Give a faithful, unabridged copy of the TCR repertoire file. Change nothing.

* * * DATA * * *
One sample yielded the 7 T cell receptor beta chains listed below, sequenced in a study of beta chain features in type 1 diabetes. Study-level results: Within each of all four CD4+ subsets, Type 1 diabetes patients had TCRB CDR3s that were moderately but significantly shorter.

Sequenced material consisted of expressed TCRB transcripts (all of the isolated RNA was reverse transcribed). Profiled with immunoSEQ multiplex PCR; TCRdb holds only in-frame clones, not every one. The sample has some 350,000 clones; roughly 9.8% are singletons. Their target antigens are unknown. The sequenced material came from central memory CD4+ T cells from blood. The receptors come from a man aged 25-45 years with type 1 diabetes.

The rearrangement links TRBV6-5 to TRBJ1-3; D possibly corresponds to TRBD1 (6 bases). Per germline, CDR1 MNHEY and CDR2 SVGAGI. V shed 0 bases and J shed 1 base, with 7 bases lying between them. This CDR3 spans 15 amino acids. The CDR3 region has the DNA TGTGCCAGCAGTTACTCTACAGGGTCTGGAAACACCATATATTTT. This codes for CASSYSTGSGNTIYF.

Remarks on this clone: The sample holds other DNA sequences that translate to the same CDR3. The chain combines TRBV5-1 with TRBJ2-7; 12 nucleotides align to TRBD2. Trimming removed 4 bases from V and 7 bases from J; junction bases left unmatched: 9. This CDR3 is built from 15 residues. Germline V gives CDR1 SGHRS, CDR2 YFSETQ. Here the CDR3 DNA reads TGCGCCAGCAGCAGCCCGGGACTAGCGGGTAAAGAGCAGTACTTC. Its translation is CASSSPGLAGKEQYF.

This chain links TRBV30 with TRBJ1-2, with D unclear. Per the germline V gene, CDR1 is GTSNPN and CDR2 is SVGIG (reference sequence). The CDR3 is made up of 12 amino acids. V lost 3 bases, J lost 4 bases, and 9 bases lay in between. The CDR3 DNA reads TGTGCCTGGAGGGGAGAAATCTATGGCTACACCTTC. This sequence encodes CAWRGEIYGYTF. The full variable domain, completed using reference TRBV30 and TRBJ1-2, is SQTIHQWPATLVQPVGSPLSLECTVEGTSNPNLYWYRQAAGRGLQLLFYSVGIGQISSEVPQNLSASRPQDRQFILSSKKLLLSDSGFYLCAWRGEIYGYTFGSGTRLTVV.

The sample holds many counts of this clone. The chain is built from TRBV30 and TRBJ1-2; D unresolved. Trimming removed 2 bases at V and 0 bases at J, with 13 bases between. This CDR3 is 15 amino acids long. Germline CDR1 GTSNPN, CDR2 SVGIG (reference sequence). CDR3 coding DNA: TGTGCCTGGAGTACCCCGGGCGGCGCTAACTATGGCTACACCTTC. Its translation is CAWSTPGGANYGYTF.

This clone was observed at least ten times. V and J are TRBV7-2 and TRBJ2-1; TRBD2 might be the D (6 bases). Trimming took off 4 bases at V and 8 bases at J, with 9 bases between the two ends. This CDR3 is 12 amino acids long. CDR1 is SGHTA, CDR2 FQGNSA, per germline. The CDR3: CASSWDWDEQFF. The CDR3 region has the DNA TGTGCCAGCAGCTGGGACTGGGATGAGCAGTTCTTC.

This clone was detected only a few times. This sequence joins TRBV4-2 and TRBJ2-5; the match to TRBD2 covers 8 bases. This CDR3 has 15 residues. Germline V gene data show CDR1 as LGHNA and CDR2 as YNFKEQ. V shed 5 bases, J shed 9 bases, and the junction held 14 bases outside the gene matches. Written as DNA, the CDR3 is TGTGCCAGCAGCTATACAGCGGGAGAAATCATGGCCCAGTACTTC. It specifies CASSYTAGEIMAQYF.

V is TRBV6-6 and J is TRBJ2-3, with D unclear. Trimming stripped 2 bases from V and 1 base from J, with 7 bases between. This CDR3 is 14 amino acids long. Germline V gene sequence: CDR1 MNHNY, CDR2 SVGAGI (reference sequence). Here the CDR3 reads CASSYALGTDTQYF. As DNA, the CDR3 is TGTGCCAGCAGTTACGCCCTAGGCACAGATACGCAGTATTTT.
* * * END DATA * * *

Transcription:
One sample yielded the 7 T cell receptor beta chains listed below, sequenced in a study of beta chain features in type 1 diabetes. Study-level results: Within each of all four CD4+ subsets, Type 1 diabetes patients had TCRB CDR3s that were moderately but significantly shorter.

Sequenced material consisted of expressed TCRB transcripts (all of the isolated RNA was reverse transcribed). Profiled with immunoSEQ multiplex PCR; TCRdb holds only in-frame clones, not every one. The sample has some 350,000 clones; roughly 9.8% are singletons. Their target antigens are unknown. The sequenced material came from central memory CD4+ T cells from blood. The receptors come from a man aged 25-45 years with type 1 diabetes.

The rearrangement links TRBV6-5 to TRBJ1-3; D possibly corresponds to TRBD1 (6 bases). Per germline, CDR1 MNHEY and CDR2 SVGAGI. V shed 0 bases and J shed 1 base, with 7 bases lying between them. This CDR3 spans 15 amino acids. The CDR3 region has the DNA TGTGCCAGCAGTTACTCTACAGGGTCTGGAAACACCATATATTTT. This codes for CASSYSTGSGNTIYF.

Remarks on this clone: The sample holds other DNA sequences that translate to the same CDR3. The chain combines TRBV5-1 with TRBJ2-7; 12 nucleotides align to TRBD2. Trimming removed 4 bases from V and 7 bases from J; junction bases left unmatched: 9. This CDR3 is built from 15 residues. Germline V gives CDR1 SGHRS, CDR2 YFSETQ. Here the CDR3 DNA reads TGCGCCAGCAGCAGCCCGGGACTAGCGGGTAAAGAGCAGTACTTC. Its translation is CASSSPGLAGKEQYF.

This chain links TRBV30 with TRBJ1-2, with D unclear. Per the germline V gene, CDR1 is GTSNPN and CDR2 is SVGIG (reference sequence). The CDR3 is made up of 12 amino acids. V lost 3 bases, J lost 4 bases, and 9 bases lay in between. The CDR3 DNA reads TGTGCCTGGAGGGGAGAAATCTATGGCTACACCTTC. This sequence encodes CAWRGEIYGYTF. The full variable domain, completed using reference TRBV30 and TRBJ1-2, is SQTIHQWPATLVQPVGSPLSLECTVEGTSNPNLYWYRQAAGRGLQLLFYSVGIGQISSEVPQNLSASRPQDRQFILSSKKLLLSDSGFYLCAWRGEIYGYTFGSGTRLTVV.

The sample holds many counts of this clone. The chain is built from TRBV30 and TRBJ1-2; D unresolved. Trimming removed 2 bases at V and 0 bases at J, with 13 bases between. This CDR3 is 15 amino acids long. Germline CDR1 GTSNPN, CDR2 SVGIG (reference sequence). CDR3 coding DNA: TGTGCCTGGAGTACCCCGGGCGGCGCTAACTATGGCTACACCTTC. Its translation is CAWSTPGGANYGYTF.

This clone was observed at least ten times. V and J are TRBV7-2 and TRBJ2-1; TRBD2 might be the D (6 bases). Trimming took off 4 bases at V and 8 bases at J, with 9 bases between the two ends. This CDR3 is 12 amino acids long. CDR1 is SGHTA, CDR2 FQGNSA, per germline. The CDR3: CASSWDWDEQFF. The CDR3 region has the DNA TGTGCCAGCAGCTGGGACTGGGATGAGCAGTTCTTC.

This clone was detected only a few times. This sequence joins TRBV4-2 and TRBJ2-5; the match to TRBD2 covers 8 bases. This CDR3 has 15 residues. Germline V gene data show CDR1 as LGHNA and CDR2 as YNFKEQ. V shed 5 bases, J shed 9 bases, and the junction held 14 bases outside the gene matches. Written as DNA, the CDR3 is TGTGCCAGCAGCTATACAGCGGGAGAAATCATGGCCCAGTACTTC. It specifies CASSYTAGEIMAQYF.

V is TRBV6-6 and J is TRBJ2-3, with D unclear. Trimming stripped 2 bases from V and 1 base from J, with 7 bases between. This CDR3 is 14 amino acids long. Germline V gene sequence: CDR1 MNHNY, CDR2 SVGAGI (reference sequence). Here the CDR3 reads CASSYALGTDTQYF. As DNA, the CDR3 is TGTGCCAGCAGTTACGCCCTAGGCACAGATACGCAGTATTTT.